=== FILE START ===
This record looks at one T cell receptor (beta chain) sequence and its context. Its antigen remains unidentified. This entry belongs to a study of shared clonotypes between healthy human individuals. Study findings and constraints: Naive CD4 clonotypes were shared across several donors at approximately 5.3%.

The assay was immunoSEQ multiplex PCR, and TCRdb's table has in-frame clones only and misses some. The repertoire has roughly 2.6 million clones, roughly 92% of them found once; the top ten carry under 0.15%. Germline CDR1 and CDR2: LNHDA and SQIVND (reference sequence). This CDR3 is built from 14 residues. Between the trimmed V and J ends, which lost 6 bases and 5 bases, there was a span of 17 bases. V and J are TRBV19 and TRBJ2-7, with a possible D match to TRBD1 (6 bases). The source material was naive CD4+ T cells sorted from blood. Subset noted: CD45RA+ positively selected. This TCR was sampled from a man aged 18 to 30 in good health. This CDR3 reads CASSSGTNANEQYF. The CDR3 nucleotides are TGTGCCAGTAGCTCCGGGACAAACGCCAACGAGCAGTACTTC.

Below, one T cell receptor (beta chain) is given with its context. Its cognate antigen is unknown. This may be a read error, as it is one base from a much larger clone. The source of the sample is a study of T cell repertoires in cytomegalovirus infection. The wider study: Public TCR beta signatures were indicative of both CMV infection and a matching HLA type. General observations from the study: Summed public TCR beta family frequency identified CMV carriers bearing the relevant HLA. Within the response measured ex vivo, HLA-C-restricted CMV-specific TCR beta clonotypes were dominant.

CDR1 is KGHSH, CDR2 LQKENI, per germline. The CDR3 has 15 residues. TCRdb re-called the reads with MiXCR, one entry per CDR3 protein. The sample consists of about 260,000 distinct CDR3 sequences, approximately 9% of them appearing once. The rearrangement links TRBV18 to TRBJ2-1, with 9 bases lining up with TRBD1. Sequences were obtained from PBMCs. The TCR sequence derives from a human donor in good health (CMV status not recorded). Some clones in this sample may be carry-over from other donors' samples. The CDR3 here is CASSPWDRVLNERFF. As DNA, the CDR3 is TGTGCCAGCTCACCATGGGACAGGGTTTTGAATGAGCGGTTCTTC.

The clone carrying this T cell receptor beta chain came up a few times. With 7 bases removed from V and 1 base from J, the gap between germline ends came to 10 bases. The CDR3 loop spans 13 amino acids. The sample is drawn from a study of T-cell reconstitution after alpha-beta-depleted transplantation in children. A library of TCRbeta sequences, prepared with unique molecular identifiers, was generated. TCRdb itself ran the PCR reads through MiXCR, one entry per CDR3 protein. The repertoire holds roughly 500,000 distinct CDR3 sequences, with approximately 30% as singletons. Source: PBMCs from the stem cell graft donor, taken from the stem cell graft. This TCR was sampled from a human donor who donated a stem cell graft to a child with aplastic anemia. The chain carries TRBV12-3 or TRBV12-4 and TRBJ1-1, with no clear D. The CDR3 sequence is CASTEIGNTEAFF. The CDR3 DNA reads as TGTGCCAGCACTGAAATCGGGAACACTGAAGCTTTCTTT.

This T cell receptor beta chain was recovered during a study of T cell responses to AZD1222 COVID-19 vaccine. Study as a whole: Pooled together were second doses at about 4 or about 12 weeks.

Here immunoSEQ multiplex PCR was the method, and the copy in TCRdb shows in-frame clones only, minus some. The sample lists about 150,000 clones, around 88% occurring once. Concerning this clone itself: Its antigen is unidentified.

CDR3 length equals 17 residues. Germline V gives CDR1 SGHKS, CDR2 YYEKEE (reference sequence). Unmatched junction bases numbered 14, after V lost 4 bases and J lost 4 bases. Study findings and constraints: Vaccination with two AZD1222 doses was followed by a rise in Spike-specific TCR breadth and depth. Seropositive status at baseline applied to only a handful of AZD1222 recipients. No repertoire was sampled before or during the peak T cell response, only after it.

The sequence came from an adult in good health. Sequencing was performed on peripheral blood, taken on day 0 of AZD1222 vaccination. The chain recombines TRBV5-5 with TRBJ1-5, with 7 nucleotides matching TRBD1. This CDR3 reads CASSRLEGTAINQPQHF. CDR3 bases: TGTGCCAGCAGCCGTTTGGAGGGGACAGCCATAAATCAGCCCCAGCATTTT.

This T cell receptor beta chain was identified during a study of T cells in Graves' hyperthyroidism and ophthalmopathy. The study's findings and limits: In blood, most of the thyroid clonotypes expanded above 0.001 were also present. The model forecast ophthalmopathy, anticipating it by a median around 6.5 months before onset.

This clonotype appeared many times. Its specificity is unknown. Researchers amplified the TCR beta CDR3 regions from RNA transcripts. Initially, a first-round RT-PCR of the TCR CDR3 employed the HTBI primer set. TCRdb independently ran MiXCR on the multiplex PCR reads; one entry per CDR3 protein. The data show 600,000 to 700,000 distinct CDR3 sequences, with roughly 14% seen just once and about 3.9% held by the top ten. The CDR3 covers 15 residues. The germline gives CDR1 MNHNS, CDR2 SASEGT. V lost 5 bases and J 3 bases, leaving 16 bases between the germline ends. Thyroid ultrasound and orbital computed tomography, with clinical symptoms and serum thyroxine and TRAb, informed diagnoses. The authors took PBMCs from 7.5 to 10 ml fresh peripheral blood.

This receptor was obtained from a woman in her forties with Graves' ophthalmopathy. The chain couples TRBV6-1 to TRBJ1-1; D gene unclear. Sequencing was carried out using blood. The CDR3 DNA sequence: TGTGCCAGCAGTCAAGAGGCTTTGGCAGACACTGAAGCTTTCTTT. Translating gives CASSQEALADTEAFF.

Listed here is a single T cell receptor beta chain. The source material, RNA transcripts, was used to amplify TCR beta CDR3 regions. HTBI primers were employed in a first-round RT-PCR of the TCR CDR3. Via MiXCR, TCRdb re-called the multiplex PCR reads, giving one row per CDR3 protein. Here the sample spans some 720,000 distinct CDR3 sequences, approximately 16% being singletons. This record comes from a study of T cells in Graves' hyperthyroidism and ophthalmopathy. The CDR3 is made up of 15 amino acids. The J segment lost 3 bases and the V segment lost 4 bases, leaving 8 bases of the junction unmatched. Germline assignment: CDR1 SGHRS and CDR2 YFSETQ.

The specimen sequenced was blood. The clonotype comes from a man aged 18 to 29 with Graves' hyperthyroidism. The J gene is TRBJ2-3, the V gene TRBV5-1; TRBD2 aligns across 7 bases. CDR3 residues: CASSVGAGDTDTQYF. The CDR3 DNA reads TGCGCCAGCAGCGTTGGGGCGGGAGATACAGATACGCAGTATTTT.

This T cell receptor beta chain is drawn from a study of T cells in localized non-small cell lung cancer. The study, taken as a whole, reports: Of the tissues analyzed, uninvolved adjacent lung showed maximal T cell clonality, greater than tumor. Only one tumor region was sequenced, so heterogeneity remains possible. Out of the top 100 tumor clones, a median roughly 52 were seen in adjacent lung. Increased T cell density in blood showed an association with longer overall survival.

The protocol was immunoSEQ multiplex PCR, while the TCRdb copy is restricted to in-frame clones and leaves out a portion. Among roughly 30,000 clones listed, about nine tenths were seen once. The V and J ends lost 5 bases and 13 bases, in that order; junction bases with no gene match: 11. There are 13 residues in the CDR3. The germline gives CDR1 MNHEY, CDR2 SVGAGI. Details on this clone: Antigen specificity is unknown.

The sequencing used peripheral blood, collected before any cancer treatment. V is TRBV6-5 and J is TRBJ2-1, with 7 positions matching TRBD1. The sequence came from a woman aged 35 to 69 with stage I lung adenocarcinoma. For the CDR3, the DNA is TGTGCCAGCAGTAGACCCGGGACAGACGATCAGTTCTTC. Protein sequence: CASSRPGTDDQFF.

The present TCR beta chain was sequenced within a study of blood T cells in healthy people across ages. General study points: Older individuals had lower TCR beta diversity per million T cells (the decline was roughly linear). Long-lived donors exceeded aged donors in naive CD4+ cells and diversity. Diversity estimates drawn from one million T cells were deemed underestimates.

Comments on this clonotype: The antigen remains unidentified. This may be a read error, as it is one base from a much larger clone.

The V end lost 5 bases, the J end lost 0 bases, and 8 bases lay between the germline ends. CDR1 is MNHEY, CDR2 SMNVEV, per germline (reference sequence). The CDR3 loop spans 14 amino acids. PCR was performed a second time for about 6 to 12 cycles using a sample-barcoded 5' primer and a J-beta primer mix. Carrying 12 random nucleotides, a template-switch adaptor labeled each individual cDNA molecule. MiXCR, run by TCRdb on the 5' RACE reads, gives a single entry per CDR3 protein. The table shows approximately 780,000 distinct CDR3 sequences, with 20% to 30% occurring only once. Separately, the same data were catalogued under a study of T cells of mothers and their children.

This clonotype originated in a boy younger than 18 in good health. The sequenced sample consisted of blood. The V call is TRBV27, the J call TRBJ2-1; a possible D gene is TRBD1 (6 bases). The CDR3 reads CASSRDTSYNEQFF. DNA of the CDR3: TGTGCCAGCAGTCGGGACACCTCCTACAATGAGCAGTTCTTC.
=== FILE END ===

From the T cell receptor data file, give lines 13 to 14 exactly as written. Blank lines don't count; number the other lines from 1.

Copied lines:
Listed here is a single T cell receptor beta chain. The source material, RNA transcripts, was used to amplify TCR beta CDR3 regions. HTBI primers were employed in a first-round RT-PCR of the TCR CDR3. Via MiXCR, TCRdb re-called the multiplex PCR reads, giving one row per CDR3 protein. Here the sample spans some 720,000 distinct CDR3 sequences, approximately 16% being singletons. This record comes from a study of T cells in Graves' hyperthyroidism and ophthalmopathy. The CDR3 is made up of 15 amino acids. The J segment lost 3 bases and the V segment lost 4 bases, leaving 8 bases of the junction unmatched. Germline assignment: CDR1 SGHRS and CDR2 YFSETQ.

The specimen sequenced was blood. The clonotype comes from a man aged 18 to 29 with Graves' hyperthyroidism. The J gene is TRBJ2-3, the V gene TRBV5-1; TRBD2 aligns across 7 bases. CDR3 residues: CASSVGAGDTDTQYF. The CDR3 DNA reads TGCGCCAGCAGCGTTGGGGCGGGAGATACAGATACGCAGTATTTT.